As Christmas approaches, the Burgas streets are filled with decorative lights, Christmas trees and festive music. It's a time when Christians celebrate and share the good news about the coming of their Saviour, yet in the past the authorities in Burgas have made this more difficult for some denominations than for others.
This year, the coastal city's government has been called to explain its discriminatory actions against non-Eastern Orthodox Christians before Europe's highest court.
The case goes back to 2008, when the City Council of Burgas, together with the police, sent a letter to all school administrators in the city. In it they accused all Protestants of "carrying out a massive campaign of agitation", of "tricking new members", and "disuniting the Bulgarian nation". The government also alleged that there was a danger of suffering "mental aberrations and disorders" when attending Protestant church services.
It even went as far as providing material to the press to generate coverage on what was referred to as its "War on the Sects". Newspapers consequently accused Protestants of being dangerous cults and sectarians, and warned people to be weary of them.
The letter is littered with lies, exaggerations, and disinformation, yet shockingly, school faculty were instructed to inform children about its contents in special sessions at school. Students in the class were even asked to report if they have ever met someone from one of the named groups. This type of government interference with the free exercise of religion certainly raised spectres of times gone by.
"When we read the letter, we were shocked because after the fall of communism, we thought that we would be able to share the Gospel freely," says Radoslav Kiryakov, one of the Pastors who is seeking justice before the European Court of Human Rights.
But instead of allowing all religious denominations to flourish, the government fabricated accusations to sow fear amongst the youth.
Take the accusation of the "massive campaign of agitation" for example. It simply came from a free Easter showing of the movie "Jesus" that the authorities disliked. The government's actions were reckless, and they caused significant damage to the ability of Protestant Christians like Pastor Tonchev and Pastor Kiryakov, to exercise their religious freedoms. Students from Christian homes also suffered, because they were pointed out at school as someone who is dangerous to society.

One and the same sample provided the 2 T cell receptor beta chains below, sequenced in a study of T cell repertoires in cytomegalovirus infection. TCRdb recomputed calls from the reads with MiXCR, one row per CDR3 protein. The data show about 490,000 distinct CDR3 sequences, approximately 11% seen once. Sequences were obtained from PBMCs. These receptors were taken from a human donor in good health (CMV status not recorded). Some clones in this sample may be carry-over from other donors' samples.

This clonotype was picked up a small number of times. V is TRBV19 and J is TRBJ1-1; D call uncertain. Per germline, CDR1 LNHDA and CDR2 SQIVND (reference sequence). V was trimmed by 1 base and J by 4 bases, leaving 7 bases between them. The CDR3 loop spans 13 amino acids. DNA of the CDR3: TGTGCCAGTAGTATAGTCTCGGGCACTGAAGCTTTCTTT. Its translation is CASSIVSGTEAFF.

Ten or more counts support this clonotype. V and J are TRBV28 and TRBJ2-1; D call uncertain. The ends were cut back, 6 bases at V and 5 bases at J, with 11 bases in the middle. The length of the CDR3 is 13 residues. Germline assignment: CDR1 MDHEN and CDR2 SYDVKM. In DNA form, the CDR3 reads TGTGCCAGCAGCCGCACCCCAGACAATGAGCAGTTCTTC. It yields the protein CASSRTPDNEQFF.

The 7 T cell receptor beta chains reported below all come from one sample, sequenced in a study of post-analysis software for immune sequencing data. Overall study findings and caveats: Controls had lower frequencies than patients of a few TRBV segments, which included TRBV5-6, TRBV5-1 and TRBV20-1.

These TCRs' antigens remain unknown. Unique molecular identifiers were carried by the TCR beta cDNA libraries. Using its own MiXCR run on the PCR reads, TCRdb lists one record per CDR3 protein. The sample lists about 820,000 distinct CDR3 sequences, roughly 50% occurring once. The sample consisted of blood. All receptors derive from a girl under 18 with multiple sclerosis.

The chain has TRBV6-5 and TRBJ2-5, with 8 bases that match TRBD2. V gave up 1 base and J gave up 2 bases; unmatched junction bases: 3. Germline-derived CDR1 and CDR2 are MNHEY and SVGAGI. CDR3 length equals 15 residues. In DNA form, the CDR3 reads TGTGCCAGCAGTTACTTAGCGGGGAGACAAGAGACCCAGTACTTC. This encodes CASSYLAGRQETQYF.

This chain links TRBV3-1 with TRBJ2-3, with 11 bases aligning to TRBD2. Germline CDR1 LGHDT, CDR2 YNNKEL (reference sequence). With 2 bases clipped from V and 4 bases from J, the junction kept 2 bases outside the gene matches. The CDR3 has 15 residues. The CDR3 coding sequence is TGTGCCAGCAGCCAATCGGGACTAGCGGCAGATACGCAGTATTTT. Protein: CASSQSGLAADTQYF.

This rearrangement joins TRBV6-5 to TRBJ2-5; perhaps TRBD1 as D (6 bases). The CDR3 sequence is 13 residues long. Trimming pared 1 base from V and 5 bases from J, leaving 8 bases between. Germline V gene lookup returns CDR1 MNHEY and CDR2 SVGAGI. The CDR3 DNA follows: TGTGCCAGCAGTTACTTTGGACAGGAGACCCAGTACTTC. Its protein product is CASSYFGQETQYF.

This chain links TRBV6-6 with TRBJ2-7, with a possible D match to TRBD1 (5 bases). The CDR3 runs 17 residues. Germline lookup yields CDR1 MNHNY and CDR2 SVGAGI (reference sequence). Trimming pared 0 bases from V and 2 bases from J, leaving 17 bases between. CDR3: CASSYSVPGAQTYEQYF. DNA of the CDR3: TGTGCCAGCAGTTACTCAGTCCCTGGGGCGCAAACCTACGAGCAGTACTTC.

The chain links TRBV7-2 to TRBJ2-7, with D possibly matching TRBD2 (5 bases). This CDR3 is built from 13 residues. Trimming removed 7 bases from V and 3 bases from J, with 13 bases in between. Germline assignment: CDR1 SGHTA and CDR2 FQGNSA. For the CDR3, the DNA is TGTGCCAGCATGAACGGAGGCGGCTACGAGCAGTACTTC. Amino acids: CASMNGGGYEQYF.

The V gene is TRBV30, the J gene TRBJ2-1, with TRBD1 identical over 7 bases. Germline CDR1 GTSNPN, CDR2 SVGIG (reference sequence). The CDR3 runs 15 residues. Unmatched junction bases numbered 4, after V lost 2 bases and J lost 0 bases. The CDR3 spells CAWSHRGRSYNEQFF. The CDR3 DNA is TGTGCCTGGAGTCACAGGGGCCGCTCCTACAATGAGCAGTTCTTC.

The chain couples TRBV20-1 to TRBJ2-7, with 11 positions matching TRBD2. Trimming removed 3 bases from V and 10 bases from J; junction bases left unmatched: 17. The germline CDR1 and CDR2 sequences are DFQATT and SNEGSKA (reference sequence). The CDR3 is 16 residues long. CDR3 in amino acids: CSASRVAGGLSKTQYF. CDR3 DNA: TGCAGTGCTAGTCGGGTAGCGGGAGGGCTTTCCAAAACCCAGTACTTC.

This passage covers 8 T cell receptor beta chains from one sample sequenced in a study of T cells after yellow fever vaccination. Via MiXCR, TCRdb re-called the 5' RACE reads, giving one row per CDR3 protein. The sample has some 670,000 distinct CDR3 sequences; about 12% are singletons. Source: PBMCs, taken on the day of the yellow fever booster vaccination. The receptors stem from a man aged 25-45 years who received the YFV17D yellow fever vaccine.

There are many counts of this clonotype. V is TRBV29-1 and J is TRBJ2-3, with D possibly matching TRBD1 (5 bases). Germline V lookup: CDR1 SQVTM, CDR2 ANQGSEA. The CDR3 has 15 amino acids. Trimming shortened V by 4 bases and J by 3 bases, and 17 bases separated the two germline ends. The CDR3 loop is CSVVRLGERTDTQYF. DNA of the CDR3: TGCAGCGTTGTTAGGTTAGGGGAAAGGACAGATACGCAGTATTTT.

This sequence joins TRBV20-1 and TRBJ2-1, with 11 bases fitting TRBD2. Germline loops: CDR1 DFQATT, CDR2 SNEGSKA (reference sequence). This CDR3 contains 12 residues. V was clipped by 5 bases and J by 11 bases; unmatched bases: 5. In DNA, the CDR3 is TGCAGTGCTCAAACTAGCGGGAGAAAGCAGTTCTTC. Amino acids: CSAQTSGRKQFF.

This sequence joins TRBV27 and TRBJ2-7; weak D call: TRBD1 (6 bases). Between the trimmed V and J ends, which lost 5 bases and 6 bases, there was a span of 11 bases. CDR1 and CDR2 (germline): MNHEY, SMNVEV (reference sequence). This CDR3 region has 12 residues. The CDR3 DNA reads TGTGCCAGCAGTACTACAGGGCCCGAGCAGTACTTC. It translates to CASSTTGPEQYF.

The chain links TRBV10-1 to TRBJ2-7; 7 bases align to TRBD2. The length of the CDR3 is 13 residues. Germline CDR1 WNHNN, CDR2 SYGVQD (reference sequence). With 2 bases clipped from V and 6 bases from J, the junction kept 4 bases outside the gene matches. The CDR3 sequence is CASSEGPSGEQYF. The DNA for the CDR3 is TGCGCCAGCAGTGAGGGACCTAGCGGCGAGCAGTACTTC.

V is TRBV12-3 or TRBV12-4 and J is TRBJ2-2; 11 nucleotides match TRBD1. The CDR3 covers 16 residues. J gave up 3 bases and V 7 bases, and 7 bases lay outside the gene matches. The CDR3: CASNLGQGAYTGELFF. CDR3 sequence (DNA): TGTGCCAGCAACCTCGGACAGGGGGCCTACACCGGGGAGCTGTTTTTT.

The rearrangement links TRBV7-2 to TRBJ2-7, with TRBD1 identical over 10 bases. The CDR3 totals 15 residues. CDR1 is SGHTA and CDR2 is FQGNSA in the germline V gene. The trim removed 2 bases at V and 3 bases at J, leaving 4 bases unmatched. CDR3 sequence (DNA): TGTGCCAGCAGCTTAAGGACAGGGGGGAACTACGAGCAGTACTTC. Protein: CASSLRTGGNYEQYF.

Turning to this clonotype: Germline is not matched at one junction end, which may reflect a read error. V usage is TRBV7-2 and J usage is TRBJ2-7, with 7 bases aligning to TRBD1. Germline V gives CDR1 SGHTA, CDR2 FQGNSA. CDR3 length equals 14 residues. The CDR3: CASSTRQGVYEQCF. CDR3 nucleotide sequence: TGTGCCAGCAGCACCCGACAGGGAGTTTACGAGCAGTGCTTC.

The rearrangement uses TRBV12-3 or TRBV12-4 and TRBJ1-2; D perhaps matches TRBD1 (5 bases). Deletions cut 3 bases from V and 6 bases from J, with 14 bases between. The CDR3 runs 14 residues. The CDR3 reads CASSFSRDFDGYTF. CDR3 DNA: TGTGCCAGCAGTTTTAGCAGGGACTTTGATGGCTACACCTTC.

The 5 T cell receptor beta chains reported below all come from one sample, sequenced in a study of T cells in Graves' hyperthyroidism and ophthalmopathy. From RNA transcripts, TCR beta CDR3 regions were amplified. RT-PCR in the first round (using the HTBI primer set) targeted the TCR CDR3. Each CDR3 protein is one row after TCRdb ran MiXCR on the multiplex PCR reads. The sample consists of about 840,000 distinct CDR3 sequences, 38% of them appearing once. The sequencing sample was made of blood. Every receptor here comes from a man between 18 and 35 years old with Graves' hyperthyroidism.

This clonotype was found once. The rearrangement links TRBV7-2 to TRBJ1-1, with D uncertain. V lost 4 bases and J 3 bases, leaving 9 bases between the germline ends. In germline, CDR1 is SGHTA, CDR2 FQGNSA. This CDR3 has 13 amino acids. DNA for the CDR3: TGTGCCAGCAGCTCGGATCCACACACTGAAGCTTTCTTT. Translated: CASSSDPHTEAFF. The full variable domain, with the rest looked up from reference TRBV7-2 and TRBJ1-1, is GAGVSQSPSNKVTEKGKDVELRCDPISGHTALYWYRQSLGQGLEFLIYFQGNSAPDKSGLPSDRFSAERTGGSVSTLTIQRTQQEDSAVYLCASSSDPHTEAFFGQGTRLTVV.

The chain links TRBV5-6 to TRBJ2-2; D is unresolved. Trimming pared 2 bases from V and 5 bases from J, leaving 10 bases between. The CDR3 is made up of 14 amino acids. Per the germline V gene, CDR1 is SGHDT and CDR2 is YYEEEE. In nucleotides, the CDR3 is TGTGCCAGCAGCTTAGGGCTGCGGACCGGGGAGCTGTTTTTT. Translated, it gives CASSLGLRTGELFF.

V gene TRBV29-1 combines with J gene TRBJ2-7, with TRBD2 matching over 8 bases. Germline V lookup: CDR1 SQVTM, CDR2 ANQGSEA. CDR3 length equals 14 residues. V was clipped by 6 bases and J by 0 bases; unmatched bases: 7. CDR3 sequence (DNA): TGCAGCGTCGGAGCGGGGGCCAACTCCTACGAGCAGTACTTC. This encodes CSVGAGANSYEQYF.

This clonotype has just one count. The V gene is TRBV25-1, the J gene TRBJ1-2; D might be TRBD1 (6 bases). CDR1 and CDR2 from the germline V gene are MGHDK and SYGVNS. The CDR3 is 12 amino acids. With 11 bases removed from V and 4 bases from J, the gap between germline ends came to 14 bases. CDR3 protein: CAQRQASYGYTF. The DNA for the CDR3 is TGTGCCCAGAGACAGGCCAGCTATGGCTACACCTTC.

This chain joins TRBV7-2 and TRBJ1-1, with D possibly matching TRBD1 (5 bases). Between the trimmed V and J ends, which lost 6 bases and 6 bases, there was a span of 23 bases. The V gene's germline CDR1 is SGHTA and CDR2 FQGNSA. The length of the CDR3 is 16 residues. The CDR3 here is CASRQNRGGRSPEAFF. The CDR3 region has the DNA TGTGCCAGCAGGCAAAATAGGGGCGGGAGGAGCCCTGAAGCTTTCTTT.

The government has never apologized nor retracted the letter, meaning there is nothing to stop something like this from happening again. So even though justice has been delayed for many years, it is crucial to seek redress for wrongs as government must ultimately be accountable to the people and the fundamental rights we enjoy.
Pastor Zhivko Tonchev explained that he believes with the years, they are again gaining the trust of those in power. The relationship with those in local government has been somewhat restored. His congregation continues to want to contribute to the prospering of their city by teaching God's Word. They hope to grow in love for their neighbours, to be good husbands, wives, students, teachers, workers, citizens, and friends. But such letters can very easily pull down everything they try to build. That is why justice must be sought even after all these years.
"Religious beliefs are part of the dignity of human beings and have to be respected," said Viktor Kostov, an allied lawyer of ADF International, the human rights organisation supporting this case.
All Christians, no matter their denomination, should be free to exercise their religious freedom without government interference. Particularly in this season, Catholic, Eastern Orthodox, Protestant and Evangelical Christians should all stand in unity to declare that the good news may be shared by all.
Pastor Tochev and Pastor Kiryakov went to court to challenge the government's disinformation campaign many years ago. Now, the time has come for this wrong to be made right. As the European Court of Human Rights hears this case, it will hopefully result in a victory for freedom which is something everyone who cares about democracy and an accountable government should be able to celebrate.
Sofia Hörder is Communications Officer at ADF International.